Place the pre-scored puff pastry on a piece of parchment paper, and carefully set on top of a cooling rack. Cover pre-scored puff pastry with another piece of parchment paper, and place a second cooling rack (upside down) on top of the second piece of parchment, sandwiching the pre-scored puff pastry between the two cooling racks.

This is necessary to keep the pastry flat during the first phase of cooking but still keep it flaky. Carefully place on middle oven rack. I keep saying carefully, because during my first attempt the pastry slid off the parchment. Thank goodness it landed on the oven door (not the floor) and I rescued it! Bake for 15 minutes. Remove the top cooling rack and the top sheet of parchment from the puff pastry. Continue baking until pastry is golden and cooked throughout (about 10 to 15 additional minutes). Remove and cool pastry on cooling rack while you make your short-cake bottom layer. Reduce oven temperature to 325F (160C).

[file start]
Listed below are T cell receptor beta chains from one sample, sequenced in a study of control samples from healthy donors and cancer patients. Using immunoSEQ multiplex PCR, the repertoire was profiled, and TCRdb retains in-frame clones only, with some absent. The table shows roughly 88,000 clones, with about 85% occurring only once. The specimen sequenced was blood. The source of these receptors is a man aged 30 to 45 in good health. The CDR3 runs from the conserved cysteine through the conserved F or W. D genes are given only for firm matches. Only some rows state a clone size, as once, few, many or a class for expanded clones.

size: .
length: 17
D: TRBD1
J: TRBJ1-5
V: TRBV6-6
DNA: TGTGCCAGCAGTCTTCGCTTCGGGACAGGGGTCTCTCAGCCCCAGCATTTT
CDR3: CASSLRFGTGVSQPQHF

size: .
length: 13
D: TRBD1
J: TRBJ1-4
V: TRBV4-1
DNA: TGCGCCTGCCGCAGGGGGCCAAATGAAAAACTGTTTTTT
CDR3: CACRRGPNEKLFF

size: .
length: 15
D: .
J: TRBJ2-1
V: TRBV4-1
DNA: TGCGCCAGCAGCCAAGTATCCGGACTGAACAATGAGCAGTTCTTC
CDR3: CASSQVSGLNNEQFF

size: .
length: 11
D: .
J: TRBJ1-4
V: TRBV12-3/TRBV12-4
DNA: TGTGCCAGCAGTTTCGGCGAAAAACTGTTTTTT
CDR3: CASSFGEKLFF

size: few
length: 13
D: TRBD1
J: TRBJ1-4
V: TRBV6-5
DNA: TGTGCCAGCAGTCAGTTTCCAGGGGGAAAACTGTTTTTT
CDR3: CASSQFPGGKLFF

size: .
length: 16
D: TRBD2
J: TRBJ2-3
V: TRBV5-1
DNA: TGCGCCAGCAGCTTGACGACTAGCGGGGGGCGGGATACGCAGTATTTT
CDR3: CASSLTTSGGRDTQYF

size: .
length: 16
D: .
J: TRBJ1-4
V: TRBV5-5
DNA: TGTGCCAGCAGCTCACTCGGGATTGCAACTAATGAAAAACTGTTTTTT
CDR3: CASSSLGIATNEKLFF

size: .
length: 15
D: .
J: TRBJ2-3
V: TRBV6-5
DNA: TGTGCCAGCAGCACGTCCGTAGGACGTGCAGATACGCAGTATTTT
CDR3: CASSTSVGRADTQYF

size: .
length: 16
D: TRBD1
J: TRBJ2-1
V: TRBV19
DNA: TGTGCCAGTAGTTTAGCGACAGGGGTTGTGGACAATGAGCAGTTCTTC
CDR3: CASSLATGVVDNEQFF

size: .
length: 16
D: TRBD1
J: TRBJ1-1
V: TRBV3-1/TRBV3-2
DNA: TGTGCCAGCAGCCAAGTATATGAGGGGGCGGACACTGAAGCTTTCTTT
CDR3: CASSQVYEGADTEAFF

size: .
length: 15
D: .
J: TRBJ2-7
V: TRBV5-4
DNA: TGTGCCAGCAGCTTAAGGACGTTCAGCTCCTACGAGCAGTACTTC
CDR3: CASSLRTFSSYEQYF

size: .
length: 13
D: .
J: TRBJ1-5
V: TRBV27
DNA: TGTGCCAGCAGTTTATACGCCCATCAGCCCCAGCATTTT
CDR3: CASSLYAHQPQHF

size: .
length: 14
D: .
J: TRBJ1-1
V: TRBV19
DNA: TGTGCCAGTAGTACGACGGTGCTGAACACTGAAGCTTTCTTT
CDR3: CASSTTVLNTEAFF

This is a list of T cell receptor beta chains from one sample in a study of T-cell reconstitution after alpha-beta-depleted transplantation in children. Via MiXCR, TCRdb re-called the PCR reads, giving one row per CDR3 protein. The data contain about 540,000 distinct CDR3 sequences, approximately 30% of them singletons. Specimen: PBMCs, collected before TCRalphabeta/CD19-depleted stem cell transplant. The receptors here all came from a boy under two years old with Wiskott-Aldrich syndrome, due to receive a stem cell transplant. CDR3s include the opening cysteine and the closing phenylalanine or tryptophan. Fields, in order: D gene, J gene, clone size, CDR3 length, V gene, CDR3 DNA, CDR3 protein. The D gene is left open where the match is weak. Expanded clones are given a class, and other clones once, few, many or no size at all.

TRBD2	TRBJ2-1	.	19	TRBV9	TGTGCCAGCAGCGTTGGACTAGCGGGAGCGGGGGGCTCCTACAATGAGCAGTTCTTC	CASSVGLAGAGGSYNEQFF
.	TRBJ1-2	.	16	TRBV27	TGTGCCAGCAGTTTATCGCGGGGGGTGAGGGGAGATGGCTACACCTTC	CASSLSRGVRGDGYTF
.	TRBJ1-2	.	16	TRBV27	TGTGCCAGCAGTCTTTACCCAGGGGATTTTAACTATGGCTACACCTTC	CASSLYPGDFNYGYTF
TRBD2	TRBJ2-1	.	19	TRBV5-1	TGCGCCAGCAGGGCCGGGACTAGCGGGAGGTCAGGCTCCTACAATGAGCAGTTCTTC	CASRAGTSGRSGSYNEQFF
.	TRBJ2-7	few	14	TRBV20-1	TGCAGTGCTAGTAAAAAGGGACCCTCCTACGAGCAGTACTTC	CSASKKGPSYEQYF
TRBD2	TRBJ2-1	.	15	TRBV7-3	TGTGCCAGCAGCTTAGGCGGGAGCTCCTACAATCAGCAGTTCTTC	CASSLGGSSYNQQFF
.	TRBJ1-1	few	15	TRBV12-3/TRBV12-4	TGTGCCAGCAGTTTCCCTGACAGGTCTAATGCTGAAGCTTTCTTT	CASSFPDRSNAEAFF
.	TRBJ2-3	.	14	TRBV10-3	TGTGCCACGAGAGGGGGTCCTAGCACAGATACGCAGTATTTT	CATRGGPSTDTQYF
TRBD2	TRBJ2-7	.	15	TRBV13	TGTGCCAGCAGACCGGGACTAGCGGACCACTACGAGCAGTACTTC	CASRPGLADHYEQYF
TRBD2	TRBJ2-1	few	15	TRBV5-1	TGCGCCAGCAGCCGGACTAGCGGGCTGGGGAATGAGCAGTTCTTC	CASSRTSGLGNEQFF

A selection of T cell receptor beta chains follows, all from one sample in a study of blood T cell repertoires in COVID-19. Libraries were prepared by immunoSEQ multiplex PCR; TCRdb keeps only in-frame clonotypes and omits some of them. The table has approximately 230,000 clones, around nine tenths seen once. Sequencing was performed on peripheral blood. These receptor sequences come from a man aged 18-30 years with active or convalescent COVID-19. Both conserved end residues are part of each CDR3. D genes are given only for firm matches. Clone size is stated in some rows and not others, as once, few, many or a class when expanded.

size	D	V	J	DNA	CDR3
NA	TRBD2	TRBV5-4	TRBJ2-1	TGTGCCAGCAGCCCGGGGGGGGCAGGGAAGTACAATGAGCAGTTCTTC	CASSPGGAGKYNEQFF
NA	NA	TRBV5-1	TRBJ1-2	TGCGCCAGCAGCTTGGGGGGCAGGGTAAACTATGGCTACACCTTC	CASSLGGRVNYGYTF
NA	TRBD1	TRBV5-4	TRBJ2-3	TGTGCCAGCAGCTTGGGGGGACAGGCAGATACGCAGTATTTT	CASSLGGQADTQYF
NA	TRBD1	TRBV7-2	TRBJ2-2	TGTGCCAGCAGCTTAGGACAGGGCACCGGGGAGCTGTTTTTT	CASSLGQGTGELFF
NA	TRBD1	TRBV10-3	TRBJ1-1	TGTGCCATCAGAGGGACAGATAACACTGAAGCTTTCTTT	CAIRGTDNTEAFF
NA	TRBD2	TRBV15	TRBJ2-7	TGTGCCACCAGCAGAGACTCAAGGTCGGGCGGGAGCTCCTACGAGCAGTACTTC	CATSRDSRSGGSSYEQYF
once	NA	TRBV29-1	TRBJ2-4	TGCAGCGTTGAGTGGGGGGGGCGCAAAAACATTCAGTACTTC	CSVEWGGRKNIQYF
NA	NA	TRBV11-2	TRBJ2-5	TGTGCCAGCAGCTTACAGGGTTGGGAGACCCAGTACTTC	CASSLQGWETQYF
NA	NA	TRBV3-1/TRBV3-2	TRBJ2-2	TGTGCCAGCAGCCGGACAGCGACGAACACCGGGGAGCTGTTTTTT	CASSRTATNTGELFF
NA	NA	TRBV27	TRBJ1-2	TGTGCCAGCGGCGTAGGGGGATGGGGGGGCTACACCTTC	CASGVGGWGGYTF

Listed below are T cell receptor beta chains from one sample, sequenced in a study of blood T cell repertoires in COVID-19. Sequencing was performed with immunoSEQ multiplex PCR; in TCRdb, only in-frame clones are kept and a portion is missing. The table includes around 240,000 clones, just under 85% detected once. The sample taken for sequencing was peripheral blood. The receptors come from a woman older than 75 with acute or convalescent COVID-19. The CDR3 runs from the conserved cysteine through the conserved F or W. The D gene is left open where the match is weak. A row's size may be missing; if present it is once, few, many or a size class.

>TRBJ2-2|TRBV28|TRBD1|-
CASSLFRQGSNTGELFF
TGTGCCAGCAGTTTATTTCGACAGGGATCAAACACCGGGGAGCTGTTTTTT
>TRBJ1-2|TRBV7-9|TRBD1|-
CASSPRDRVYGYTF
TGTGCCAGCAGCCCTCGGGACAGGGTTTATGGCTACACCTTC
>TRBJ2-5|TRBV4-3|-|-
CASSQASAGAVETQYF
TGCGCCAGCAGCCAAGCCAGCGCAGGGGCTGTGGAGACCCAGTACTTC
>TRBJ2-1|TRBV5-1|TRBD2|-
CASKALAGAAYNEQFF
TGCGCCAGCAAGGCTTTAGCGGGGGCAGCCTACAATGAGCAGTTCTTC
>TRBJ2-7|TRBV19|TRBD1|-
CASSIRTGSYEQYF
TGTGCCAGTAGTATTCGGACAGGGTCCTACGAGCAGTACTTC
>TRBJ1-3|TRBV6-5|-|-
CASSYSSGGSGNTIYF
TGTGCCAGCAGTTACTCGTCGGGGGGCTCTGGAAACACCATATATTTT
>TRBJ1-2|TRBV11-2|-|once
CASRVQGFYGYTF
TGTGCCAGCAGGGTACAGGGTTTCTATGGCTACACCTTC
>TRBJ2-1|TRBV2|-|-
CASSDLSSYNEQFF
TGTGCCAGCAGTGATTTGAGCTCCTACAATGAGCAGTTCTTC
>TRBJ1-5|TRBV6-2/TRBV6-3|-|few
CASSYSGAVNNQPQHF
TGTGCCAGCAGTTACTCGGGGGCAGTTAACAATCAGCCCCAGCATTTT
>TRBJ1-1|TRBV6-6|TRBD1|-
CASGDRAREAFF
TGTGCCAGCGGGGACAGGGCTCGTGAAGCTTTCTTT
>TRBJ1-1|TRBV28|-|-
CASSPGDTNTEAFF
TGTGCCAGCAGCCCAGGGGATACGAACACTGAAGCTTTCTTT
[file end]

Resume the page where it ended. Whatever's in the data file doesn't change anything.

The bottom short-crust layer:

8 ounces butter
3 cups flour
3 tablespoons sugar
3 tablespoons water
3 egg yolks
A pinch of salt

Coat your 10 inch ceramic tart dish with professional bakers spray (or butter) and dust with fine bread crumbs and set aside. Cut the butter into the flour and sugar mixture with a pastry blender. Beat the egg yolks into the water. Mix eggs into the flour with a wooden spoon. Mix well. Spread and press the short-crust mixture to cover the bottom and sides of baking dish.